Hello, my name is Todd and I need help with the problem : Express 5120 as a sum of more than 1 consecutive number.

It is supposed to be of middle school standard.

P.S. I am a student

Hi Todd,

Before we get into your problem, just a couple of preliminary things to think about.

What do "consecutive numbers" look like. Well, an example of 3 consecutive numbers is 1, 2, 3. Another example is 35, 36, 37. What is the same about these? Each time you add one to the first number to get the second number. The third number is then one more than the second, or another way to look at it is as two more than the first number. So the general form of consecutive numbers is n, n+1, n+2, n+3, .... and so on.

Now that we understand consecutive numbers, let's look at solving equations with one variable. For example, 3x + 5 = 26. Let's look at the steps to solving this kind of equation:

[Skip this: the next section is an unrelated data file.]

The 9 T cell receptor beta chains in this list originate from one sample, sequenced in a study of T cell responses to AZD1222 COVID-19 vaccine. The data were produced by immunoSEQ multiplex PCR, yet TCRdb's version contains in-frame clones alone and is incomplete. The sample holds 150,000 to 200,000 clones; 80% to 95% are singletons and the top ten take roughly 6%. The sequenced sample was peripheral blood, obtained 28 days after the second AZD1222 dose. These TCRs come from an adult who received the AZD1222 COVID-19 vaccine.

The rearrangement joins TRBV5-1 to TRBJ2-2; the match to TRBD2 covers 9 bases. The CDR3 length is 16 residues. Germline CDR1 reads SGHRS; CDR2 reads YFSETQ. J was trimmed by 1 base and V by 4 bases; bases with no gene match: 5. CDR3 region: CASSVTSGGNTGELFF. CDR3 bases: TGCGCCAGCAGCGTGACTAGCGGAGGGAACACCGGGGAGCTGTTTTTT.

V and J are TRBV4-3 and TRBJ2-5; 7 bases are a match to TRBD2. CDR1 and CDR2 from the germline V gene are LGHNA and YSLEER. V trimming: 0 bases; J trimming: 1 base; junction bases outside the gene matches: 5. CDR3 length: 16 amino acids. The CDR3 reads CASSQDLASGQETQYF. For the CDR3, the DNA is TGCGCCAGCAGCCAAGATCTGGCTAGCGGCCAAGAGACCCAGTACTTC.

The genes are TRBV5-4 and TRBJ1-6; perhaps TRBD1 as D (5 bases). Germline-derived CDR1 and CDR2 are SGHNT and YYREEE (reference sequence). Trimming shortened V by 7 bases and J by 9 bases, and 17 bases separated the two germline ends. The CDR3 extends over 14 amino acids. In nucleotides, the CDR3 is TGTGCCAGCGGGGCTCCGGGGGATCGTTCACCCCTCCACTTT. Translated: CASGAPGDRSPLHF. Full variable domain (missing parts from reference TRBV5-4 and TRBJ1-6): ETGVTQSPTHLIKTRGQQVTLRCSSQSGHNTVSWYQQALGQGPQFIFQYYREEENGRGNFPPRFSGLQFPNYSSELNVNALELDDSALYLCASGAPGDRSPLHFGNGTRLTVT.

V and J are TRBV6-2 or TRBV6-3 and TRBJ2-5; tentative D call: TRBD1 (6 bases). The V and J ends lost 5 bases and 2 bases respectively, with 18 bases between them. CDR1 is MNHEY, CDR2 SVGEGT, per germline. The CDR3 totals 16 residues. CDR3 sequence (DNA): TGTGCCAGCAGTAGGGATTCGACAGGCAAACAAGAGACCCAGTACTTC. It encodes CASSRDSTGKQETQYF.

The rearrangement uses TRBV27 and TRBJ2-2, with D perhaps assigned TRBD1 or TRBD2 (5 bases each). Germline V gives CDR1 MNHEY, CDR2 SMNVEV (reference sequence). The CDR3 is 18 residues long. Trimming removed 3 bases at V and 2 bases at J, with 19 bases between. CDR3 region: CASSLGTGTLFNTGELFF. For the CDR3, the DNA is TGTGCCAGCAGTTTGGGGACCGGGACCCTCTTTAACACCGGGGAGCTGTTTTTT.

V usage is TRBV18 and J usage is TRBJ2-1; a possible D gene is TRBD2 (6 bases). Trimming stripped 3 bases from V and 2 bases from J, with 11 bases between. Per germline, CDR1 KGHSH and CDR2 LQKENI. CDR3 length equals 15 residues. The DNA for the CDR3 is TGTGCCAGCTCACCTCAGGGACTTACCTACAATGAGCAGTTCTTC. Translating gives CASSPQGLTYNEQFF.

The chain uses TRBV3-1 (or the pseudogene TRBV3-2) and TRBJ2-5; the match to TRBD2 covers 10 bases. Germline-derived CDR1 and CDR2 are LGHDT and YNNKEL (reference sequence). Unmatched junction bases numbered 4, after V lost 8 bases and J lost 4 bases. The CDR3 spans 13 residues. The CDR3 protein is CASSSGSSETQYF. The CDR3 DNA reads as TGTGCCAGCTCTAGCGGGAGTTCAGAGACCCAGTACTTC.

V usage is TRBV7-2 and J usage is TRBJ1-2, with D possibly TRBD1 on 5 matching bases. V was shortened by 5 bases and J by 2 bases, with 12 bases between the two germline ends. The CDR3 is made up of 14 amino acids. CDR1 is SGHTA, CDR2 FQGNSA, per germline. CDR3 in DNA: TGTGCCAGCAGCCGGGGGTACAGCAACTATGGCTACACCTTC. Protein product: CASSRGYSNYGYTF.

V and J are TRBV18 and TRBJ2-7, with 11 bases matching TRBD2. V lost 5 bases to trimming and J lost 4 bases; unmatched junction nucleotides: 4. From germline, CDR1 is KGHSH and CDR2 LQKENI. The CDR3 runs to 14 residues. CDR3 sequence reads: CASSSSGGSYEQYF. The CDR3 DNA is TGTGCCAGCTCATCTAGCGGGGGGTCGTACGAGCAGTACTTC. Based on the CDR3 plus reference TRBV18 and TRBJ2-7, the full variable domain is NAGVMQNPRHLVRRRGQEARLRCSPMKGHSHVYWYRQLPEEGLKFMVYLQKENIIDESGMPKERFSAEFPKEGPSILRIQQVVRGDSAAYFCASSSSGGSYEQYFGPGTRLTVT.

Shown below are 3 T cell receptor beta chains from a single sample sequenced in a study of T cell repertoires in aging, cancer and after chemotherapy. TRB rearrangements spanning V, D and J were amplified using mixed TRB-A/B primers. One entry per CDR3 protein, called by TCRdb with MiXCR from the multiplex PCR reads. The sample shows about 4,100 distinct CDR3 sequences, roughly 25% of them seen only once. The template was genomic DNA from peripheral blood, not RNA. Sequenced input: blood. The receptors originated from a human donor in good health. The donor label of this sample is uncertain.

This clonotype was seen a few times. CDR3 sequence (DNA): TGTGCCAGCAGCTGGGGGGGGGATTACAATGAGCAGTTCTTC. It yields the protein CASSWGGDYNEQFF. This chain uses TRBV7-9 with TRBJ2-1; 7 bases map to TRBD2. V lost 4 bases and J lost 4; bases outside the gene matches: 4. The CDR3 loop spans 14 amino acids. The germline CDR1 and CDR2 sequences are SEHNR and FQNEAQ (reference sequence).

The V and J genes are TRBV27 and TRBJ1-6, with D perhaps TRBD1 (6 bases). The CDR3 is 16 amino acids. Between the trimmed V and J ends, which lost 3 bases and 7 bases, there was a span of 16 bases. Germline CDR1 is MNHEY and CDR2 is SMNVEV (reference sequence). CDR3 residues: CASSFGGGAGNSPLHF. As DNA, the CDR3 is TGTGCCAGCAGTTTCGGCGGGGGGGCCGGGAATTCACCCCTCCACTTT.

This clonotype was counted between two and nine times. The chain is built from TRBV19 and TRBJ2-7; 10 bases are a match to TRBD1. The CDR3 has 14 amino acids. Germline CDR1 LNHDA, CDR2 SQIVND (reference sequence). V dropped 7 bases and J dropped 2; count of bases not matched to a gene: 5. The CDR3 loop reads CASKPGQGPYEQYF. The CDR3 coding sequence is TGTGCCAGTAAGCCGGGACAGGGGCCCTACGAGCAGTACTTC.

3x + 5 = 26 3x + 5 - 5 = 26 - 5 subtract 5 from both sides 3x = 21 simplify 3x/3 = 21/3 divide by sides by the number in front of the x x = 7 simplify and now we have the answer
We will use this type of solving equations in solving your problem.

You need to find consecutive numbers that add up to 5120 but you are not told now many consecutive numbers you need. Let's make a chart to keep track of our work. We will start by looking for 2 consecutive numbers. If we can't find any we will look for 3, then 4 and so on.

# of consecutive numbersWhat does it look like?Equation we need to solve:
2n + n+1 = 2n+15120 = 2n + 1

If the value we get for n is an integer (no decimals or fractions allowed), then we have found the first of the consecutive numbers. A quick check shows that for 2 consecutive numbers, there is no integer solution for n and we have to try the next choice, 3 consecutive numbers:

# of consecutive numbersWhat does it look like?Equation we need to solve:
3n + n+1 + n+2 = 3n+35120 = 3n + 3

I will let you finish the problem off. You should be able to get it from here.

Hope this helps,

Leeanne

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